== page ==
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Easy road to paradise

4 October 2016

Since he’s downed most of his proverbial publishing tools after nearly 50 years in the game, Jannie Herbst has had plenty of spare time on his hands. So he decided to go on a trip to the Okavango Delta.

I am having travel withdrawal  symptoms. Now that I have taken a back seat when it comes to day-to-day running of Leisure Wheels, I have time on my hands. I’ve been in the publishing game (newspapers and magazines) for 48 years, and regarded flitting round South Africa and beyond on regular assignments one of the perks of the job.

Now that I am a man of leisure, cabin fever has set in, and in one of my restless moods, suggested to the missus that we hit the road. Destination: somewhere we had not been before. We decided on the road on the western side of the Okavango Panhandle in Botswana. This enters Namibia in the Caprivi Strip, now renamed the Zambezi Region – a name so unromantic. Botswana is regarded as one of the locations for the pukka African bush experience and because of this, many people who do not own a 4×4 believe that the place is a destination non grata. Not so.

There are many places that one can visit in any 4×2 vehicle and still have a taste of the true African bush experience. Our chosen route was exactly that. Our first overnight stop was at a new lodge, Khwee Sands, in Letlhakane. The lodge is hidden in a run-down part of the town, but is safe and can be recommended if gourmet food is not a priority. Rooms are luxurious with DStv and minibar. We had an acceptable chicken chow mein at 90 pula (about R120) and the breakfast wasn’t bad either. Cost for accommodation per night per person sharing (including breakfast) was 400 pula (R530). Wi-Fi is free.

The town is familiar to adventurers travelling to Kubu Island as the last place you can stock up on fuel and provisions. Travel distance from Randburg via the Groblersbrug border post is 770km. Next stop was Drotsky’s Cabins just outside Shakawe, another 800km via Maun, and on the edge of the mighty Okavango. Jan and Eileen Drotsky arrived here 32 years ago and started one of the first lodges in Botswana.

They also started a luxury tented camp further down the river. Xaro Lodge is where we were booked and is now owned and managed by their son, Donovan, and his wife Yolande. You leave your vehicle at Drotsky’s Cabins and a 30-minute boat ride takes you to Xaro Lodge. We were surprised when Donovan himself arrived to transport us. Once you’re on the water you’re overwhelmed by that special feeling of being isolated with nature and the wild. Amid the splendour of water lilies and papyrus beds in crystal clear water, Donovan would deviate now and then to get closer to crocodiles or hippo. Some carmine bee-eaters nesting in the riverbank were also a colourful sight.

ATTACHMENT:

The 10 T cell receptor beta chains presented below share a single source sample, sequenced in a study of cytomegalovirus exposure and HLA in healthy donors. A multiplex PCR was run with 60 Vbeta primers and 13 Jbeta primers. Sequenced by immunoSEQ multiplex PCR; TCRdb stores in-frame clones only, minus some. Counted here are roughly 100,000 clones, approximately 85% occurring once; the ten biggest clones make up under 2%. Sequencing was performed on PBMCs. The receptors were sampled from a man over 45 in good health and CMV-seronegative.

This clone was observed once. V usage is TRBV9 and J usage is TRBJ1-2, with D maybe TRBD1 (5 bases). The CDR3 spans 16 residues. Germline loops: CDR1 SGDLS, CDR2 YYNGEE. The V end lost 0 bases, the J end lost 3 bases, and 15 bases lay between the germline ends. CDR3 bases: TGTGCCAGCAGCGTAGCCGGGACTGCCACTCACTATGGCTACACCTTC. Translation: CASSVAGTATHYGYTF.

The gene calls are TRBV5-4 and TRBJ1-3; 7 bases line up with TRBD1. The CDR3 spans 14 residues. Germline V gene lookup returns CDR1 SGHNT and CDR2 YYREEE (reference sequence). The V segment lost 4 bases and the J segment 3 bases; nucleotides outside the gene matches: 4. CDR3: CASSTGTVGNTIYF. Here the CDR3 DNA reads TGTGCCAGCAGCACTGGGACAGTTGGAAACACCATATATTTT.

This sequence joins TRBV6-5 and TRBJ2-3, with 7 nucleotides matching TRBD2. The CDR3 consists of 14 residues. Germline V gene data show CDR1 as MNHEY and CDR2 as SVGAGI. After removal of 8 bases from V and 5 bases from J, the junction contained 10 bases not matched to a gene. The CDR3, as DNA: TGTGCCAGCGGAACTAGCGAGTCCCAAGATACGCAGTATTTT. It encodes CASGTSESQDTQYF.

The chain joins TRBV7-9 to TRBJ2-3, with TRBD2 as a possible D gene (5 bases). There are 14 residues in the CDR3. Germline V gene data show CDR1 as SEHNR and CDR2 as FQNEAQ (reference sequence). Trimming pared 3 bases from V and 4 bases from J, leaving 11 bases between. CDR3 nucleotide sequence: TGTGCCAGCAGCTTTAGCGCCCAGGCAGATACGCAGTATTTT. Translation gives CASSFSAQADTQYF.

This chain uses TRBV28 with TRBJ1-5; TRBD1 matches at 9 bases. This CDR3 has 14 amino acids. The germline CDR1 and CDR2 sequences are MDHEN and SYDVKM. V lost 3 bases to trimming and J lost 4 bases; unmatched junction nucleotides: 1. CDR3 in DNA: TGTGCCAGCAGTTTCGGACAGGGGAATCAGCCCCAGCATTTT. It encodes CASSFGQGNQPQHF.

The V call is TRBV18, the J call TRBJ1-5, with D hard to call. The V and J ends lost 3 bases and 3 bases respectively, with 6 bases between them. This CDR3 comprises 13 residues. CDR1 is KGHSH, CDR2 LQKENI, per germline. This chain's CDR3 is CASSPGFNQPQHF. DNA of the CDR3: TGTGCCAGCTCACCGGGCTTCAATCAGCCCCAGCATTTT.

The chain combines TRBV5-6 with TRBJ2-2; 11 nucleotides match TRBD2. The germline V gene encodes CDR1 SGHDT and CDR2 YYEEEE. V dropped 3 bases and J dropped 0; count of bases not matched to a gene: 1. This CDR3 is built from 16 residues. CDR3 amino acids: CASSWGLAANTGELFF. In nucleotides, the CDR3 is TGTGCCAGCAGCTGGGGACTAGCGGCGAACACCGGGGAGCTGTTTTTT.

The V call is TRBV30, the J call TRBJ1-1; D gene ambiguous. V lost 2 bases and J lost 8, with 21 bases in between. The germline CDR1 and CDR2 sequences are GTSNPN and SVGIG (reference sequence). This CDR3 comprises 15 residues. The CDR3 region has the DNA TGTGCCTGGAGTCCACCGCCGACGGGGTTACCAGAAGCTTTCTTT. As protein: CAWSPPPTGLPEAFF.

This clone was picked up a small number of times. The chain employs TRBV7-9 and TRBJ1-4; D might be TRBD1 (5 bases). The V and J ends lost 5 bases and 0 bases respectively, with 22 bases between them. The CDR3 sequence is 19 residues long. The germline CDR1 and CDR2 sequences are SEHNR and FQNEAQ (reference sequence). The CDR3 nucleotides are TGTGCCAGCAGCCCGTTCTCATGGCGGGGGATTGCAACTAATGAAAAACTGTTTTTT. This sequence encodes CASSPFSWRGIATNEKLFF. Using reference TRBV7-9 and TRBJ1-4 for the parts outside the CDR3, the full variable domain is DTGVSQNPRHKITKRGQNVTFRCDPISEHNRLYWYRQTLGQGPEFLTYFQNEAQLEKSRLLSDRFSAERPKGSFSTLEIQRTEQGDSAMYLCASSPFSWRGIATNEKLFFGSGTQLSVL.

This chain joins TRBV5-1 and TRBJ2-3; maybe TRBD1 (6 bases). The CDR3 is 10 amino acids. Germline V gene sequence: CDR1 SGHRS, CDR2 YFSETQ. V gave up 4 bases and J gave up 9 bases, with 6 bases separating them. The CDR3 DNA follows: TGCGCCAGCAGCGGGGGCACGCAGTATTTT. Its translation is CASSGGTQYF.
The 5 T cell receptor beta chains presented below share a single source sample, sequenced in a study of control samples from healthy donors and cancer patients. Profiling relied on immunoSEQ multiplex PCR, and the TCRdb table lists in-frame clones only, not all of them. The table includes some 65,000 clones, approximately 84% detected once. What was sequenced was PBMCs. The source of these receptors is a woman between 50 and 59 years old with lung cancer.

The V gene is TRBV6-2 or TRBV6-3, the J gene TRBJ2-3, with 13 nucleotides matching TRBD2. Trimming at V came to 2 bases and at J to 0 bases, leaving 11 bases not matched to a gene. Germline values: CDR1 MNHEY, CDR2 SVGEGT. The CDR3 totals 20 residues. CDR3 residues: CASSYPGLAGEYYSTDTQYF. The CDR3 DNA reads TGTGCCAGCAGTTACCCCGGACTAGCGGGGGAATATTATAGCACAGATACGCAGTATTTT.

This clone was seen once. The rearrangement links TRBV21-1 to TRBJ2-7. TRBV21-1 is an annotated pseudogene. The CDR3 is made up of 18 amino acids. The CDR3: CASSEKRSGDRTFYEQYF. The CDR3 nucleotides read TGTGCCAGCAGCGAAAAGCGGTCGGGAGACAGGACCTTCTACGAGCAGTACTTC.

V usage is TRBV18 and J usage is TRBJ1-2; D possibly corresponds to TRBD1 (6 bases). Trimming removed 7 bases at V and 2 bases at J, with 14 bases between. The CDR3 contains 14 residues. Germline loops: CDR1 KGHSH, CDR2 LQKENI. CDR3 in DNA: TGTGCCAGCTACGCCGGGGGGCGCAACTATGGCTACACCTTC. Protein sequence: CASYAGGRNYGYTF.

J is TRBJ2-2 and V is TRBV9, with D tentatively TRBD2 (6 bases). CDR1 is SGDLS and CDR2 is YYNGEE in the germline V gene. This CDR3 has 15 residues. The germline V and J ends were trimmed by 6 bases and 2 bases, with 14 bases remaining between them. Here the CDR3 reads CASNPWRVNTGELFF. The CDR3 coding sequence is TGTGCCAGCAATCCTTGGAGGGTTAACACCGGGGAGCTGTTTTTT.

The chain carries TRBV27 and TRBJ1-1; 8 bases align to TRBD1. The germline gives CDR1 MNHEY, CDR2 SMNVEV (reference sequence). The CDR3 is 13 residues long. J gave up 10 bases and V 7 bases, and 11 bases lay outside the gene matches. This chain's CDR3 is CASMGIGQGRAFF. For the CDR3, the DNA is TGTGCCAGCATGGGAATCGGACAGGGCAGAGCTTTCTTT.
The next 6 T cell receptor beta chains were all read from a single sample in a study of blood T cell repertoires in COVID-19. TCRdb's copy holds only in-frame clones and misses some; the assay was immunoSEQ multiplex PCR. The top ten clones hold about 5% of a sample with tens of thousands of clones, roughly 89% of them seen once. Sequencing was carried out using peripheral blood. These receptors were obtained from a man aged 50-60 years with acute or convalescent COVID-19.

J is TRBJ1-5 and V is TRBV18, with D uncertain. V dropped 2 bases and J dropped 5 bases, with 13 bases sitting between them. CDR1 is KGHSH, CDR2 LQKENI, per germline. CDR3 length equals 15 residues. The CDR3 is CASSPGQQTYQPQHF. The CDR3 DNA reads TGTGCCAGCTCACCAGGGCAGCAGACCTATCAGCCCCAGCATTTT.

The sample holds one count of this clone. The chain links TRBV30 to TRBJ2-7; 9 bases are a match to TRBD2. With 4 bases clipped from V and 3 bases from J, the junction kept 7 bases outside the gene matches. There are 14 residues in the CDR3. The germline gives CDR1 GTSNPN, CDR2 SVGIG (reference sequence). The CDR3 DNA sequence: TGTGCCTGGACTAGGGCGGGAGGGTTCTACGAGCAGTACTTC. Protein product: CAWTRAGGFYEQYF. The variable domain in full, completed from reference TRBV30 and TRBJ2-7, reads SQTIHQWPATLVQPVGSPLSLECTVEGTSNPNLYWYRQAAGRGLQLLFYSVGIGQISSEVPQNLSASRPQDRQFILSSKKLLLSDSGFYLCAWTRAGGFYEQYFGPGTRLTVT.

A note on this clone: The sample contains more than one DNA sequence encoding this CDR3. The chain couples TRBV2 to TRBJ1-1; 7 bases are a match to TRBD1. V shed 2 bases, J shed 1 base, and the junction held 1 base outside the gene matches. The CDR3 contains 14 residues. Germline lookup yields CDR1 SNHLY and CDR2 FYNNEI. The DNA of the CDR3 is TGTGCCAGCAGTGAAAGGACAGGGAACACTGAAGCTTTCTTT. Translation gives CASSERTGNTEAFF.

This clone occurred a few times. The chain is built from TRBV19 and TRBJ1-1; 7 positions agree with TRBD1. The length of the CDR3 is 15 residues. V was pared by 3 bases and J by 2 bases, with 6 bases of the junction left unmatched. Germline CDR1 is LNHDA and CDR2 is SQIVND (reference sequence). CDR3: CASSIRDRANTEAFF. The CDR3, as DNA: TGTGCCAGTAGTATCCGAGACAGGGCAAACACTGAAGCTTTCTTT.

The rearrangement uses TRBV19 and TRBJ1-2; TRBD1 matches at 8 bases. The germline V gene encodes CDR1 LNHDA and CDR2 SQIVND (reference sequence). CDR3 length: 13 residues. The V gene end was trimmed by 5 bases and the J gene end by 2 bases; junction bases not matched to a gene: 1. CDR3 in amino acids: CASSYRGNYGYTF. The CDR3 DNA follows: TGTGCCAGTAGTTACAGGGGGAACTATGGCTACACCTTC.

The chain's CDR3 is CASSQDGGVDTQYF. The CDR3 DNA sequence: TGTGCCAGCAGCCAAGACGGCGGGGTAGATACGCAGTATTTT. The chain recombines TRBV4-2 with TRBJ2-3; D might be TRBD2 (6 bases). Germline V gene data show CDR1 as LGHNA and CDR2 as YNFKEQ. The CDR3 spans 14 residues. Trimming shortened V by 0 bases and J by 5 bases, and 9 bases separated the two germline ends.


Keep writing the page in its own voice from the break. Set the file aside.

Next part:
Donovan says if you’re a birder, this region needs to be on your bucket list. You quickly get an idea of just how many species of bird inhabit the area. Later, while enjoying a sundowner on the patio of our luxury en suite tent, we were entertained by a noisy pied kingfisher enjoying his dinner. Some skimmers were also busy against the background of a magnificent sunset. I counted 16 different bird calls happening more or less at the same time. And true to the nature of a bird paradise next to water, we were woken up in the morning by the glorious sound of a fish eagle’s cry.

There are nine luxury tents at Xaro, set in beautiful gardens with a swimming pool, a lounge area, and bar and dining area with a huge table that can seat 18 guests at a time. After a few drinks around the fire, dinner was served and the food, prepared by Vicar, the cook, was delicious. We started with stuffed green peppers followed by excellent crumbed beef with hot veg and three salads. Brandy and date pudding was the grand finale.  A few after-dinner Jägermeisters were called for but after listening to boring stories by German tourists, we strolled back to our tent. No danger of falling prey to scavengers or the like as there aren’t any here – but we were warned to be careful of hippo and to stay away from the water’s edge.

The Jägermeisters probably had something to do with sleep coming quickly to us in our cosy tent under the large jackalberry tree. But I was woken up by the unmistakable sound of a hippo grazing outside the tent. A quick peep with a flashlight confirmed the presence of the beast, but I was soon aware of another strange sound. It sounded like somebody blowing short bursts on an Aboriginal didgeridoo – I just could not work it out. Donavan put me out of my misery at breakfast. He explained it was a cry of the Pel’s fishing-owl – one of the bird species people from all over the world hope to spot. The interesting thing about this bird is that the juvenile has a completely different cry. A long haunting howl that reminds one of a peacock’s call.

“And do you know what?” said Donavan. “We have never disappointed a birder. If they are after a Pel’s fishing-owl we will find one.” Apart from specialising in birding sorties, Xaro also offers boat trips for fishing and sunset cruises. Cost per person sharing per day (all meals) is 1 060 pula (R1 385). All too soon we were heading back to Drotsky’s to continue our journey to Namibia, with the next destination the luxurious Divava Okavango Resort (more about that next time). Ah, nothing like a dose of the African bush to take care of cabin fever.

Oh, and you might be interested to know that apart from a short one-kilometre gravel connection to Drotsky’s, this first leg of the trip was all on tar.